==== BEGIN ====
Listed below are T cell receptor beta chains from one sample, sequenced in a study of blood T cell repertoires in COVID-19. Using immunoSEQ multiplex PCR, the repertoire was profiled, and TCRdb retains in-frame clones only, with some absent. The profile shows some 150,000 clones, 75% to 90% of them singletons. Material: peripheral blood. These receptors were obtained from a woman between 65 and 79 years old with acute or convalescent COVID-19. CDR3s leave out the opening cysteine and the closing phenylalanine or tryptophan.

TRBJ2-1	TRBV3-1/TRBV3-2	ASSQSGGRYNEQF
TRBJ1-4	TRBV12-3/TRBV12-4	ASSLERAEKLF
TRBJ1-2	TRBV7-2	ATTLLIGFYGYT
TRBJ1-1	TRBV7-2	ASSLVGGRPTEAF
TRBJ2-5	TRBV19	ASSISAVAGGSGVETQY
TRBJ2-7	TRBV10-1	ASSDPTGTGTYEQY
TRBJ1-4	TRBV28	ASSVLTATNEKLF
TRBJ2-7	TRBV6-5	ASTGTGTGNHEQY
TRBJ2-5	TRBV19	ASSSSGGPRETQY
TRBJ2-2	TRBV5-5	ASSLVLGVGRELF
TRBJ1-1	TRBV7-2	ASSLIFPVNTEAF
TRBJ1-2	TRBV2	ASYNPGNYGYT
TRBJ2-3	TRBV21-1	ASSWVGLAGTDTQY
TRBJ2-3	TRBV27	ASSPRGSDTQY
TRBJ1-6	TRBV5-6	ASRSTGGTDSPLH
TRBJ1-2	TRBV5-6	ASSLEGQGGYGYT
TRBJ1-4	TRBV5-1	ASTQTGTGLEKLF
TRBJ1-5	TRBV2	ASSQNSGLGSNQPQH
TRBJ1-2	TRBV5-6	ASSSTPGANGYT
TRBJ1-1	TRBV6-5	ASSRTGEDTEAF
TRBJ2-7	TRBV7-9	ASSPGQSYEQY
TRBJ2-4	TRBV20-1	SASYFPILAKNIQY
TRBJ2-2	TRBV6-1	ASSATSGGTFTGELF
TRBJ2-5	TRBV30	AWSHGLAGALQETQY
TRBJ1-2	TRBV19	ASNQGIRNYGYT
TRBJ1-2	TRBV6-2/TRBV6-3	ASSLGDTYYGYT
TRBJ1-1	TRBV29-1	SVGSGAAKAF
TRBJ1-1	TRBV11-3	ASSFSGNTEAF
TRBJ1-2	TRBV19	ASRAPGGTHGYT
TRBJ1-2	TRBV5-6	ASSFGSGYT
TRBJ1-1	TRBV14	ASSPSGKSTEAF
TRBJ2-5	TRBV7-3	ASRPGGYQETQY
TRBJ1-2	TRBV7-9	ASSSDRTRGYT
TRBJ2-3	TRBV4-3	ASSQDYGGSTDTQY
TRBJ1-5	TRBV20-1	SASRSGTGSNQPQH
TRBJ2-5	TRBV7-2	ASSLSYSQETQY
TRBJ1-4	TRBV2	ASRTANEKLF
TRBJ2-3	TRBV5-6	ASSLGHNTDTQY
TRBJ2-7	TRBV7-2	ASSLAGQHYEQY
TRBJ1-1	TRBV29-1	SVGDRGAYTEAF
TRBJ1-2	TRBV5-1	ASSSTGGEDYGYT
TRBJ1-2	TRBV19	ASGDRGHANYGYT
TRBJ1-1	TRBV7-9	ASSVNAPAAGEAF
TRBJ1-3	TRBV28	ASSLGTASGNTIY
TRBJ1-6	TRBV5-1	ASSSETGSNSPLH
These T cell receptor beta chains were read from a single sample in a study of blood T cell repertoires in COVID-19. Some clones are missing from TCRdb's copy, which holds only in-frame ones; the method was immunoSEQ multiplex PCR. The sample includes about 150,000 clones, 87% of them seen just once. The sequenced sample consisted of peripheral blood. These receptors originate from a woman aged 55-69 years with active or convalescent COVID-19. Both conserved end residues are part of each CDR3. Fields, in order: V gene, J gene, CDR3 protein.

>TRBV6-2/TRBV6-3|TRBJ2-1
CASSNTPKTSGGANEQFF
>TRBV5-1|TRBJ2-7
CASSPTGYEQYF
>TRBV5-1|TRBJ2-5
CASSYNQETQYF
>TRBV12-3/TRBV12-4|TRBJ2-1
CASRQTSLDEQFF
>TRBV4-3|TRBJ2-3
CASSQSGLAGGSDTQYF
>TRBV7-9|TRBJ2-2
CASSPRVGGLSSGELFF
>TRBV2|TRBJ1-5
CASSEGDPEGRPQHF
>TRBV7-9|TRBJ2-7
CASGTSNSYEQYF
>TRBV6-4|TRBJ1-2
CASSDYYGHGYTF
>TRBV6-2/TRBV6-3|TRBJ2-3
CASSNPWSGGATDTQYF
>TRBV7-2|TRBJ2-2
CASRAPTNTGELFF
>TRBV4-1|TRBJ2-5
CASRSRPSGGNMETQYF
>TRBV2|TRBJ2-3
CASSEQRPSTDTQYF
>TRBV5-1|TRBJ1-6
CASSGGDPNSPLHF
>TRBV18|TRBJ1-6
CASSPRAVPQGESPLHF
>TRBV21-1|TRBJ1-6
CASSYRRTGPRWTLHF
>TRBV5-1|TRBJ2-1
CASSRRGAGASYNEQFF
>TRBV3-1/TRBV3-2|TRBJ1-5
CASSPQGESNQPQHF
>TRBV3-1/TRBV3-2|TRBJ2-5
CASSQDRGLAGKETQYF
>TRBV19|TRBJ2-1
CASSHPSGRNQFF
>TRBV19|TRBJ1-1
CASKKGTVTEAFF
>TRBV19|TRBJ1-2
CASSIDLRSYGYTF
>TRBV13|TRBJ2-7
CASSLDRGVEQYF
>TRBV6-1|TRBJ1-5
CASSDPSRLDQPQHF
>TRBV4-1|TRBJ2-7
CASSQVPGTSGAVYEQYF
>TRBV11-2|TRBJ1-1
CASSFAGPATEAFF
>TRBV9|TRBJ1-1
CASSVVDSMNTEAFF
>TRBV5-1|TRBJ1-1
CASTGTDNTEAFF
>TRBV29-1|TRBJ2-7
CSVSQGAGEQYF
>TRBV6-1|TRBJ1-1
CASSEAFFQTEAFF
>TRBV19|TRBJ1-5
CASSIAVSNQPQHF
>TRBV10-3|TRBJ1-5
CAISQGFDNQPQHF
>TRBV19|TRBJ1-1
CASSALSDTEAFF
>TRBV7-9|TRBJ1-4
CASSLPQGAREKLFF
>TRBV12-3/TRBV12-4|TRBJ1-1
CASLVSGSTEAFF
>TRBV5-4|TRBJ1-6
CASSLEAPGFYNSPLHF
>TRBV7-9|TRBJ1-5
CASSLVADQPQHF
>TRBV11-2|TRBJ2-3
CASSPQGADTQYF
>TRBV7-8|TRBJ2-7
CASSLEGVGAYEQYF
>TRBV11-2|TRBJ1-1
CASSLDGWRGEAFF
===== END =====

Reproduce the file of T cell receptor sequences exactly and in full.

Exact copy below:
Listed below are T cell receptor beta chains from one sample, sequenced in a study of blood T cell repertoires in COVID-19. Using immunoSEQ multiplex PCR, the repertoire was profiled, and TCRdb retains in-frame clones only, with some absent. The profile shows some 150,000 clones, 75% to 90% of them singletons. Material: peripheral blood. These receptors were obtained from a woman between 65 and 79 years old with acute or convalescent COVID-19. CDR3s leave out the opening cysteine and the closing phenylalanine or tryptophan.

TRBJ2-1	TRBV3-1/TRBV3-2	ASSQSGGRYNEQF
TRBJ1-4	TRBV12-3/TRBV12-4	ASSLERAEKLF
TRBJ1-2	TRBV7-2	ATTLLIGFYGYT
TRBJ1-1	TRBV7-2	ASSLVGGRPTEAF
TRBJ2-5	TRBV19	ASSISAVAGGSGVETQY
TRBJ2-7	TRBV10-1	ASSDPTGTGTYEQY
TRBJ1-4	TRBV28	ASSVLTATNEKLF
TRBJ2-7	TRBV6-5	ASTGTGTGNHEQY
TRBJ2-5	TRBV19	ASSSSGGPRETQY
TRBJ2-2	TRBV5-5	ASSLVLGVGRELF
TRBJ1-1	TRBV7-2	ASSLIFPVNTEAF
TRBJ1-2	TRBV2	ASYNPGNYGYT
TRBJ2-3	TRBV21-1	ASSWVGLAGTDTQY
TRBJ2-3	TRBV27	ASSPRGSDTQY
TRBJ1-6	TRBV5-6	ASRSTGGTDSPLH
TRBJ1-2	TRBV5-6	ASSLEGQGGYGYT
TRBJ1-4	TRBV5-1	ASTQTGTGLEKLF
TRBJ1-5	TRBV2	ASSQNSGLGSNQPQH
TRBJ1-2	TRBV5-6	ASSSTPGANGYT
TRBJ1-1	TRBV6-5	ASSRTGEDTEAF
TRBJ2-7	TRBV7-9	ASSPGQSYEQY
TRBJ2-4	TRBV20-1	SASYFPILAKNIQY
TRBJ2-2	TRBV6-1	ASSATSGGTFTGELF
TRBJ2-5	TRBV30	AWSHGLAGALQETQY
TRBJ1-2	TRBV19	ASNQGIRNYGYT
TRBJ1-2	TRBV6-2/TRBV6-3	ASSLGDTYYGYT
TRBJ1-1	TRBV29-1	SVGSGAAKAF
TRBJ1-1	TRBV11-3	ASSFSGNTEAF
TRBJ1-2	TRBV19	ASRAPGGTHGYT
TRBJ1-2	TRBV5-6	ASSFGSGYT
TRBJ1-1	TRBV14	ASSPSGKSTEAF
TRBJ2-5	TRBV7-3	ASRPGGYQETQY
TRBJ1-2	TRBV7-9	ASSSDRTRGYT
TRBJ2-3	TRBV4-3	ASSQDYGGSTDTQY
TRBJ1-5	TRBV20-1	SASRSGTGSNQPQH
TRBJ2-5	TRBV7-2	ASSLSYSQETQY
TRBJ1-4	TRBV2	ASRTANEKLF
TRBJ2-3	TRBV5-6	ASSLGHNTDTQY
TRBJ2-7	TRBV7-2	ASSLAGQHYEQY
TRBJ1-1	TRBV29-1	SVGDRGAYTEAF
TRBJ1-2	TRBV5-1	ASSSTGGEDYGYT
TRBJ1-2	TRBV19	ASGDRGHANYGYT
TRBJ1-1	TRBV7-9	ASSVNAPAAGEAF
TRBJ1-3	TRBV28	ASSLGTASGNTIY
TRBJ1-6	TRBV5-1	ASSSETGSNSPLH
These T cell receptor beta chains were read from a single sample in a study of blood T cell repertoires in COVID-19. Some clones are missing from TCRdb's copy, which holds only in-frame ones; the method was immunoSEQ multiplex PCR. The sample includes about 150,000 clones, 87% of them seen just once. The sequenced sample consisted of peripheral blood. These receptors originate from a woman aged 55-69 years with active or convalescent COVID-19. Both conserved end residues are part of each CDR3. Fields, in order: V gene, J gene, CDR3 protein.

>TRBV6-2/TRBV6-3|TRBJ2-1
CASSNTPKTSGGANEQFF
>TRBV5-1|TRBJ2-7
CASSPTGYEQYF
>TRBV5-1|TRBJ2-5
CASSYNQETQYF
>TRBV12-3/TRBV12-4|TRBJ2-1
CASRQTSLDEQFF
>TRBV4-3|TRBJ2-3
CASSQSGLAGGSDTQYF
>TRBV7-9|TRBJ2-2
CASSPRVGGLSSGELFF
>TRBV2|TRBJ1-5
CASSEGDPEGRPQHF
>TRBV7-9|TRBJ2-7
CASGTSNSYEQYF
>TRBV6-4|TRBJ1-2
CASSDYYGHGYTF
>TRBV6-2/TRBV6-3|TRBJ2-3
CASSNPWSGGATDTQYF
>TRBV7-2|TRBJ2-2
CASRAPTNTGELFF
>TRBV4-1|TRBJ2-5
CASRSRPSGGNMETQYF
>TRBV2|TRBJ2-3
CASSEQRPSTDTQYF
>TRBV5-1|TRBJ1-6
CASSGGDPNSPLHF
>TRBV18|TRBJ1-6
CASSPRAVPQGESPLHF
>TRBV21-1|TRBJ1-6
CASSYRRTGPRWTLHF
>TRBV5-1|TRBJ2-1
CASSRRGAGASYNEQFF
>TRBV3-1/TRBV3-2|TRBJ1-5
CASSPQGESNQPQHF
>TRBV3-1/TRBV3-2|TRBJ2-5
CASSQDRGLAGKETQYF
>TRBV19|TRBJ2-1
CASSHPSGRNQFF
>TRBV19|TRBJ1-1
CASKKGTVTEAFF
>TRBV19|TRBJ1-2
CASSIDLRSYGYTF
>TRBV13|TRBJ2-7
CASSLDRGVEQYF
>TRBV6-1|TRBJ1-5
CASSDPSRLDQPQHF
>TRBV4-1|TRBJ2-7
CASSQVPGTSGAVYEQYF
>TRBV11-2|TRBJ1-1
CASSFAGPATEAFF
>TRBV9|TRBJ1-1
CASSVVDSMNTEAFF
>TRBV5-1|TRBJ1-1
CASTGTDNTEAFF
>TRBV29-1|TRBJ2-7
CSVSQGAGEQYF
>TRBV6-1|TRBJ1-1
CASSEAFFQTEAFF
>TRBV19|TRBJ1-5
CASSIAVSNQPQHF
>TRBV10-3|TRBJ1-5
CAISQGFDNQPQHF
>TRBV19|TRBJ1-1
CASSALSDTEAFF
>TRBV7-9|TRBJ1-4
CASSLPQGAREKLFF
>TRBV12-3/TRBV12-4|TRBJ1-1
CASLVSGSTEAFF
>TRBV5-4|TRBJ1-6
CASSLEAPGFYNSPLHF
>TRBV7-9|TRBJ1-5
CASSLVADQPQHF
>TRBV11-2|TRBJ2-3
CASSPQGADTQYF
>TRBV7-8|TRBJ2-7
CASSLEGVGAYEQYF
>TRBV11-2|TRBJ1-1
CASSLDGWRGEAFF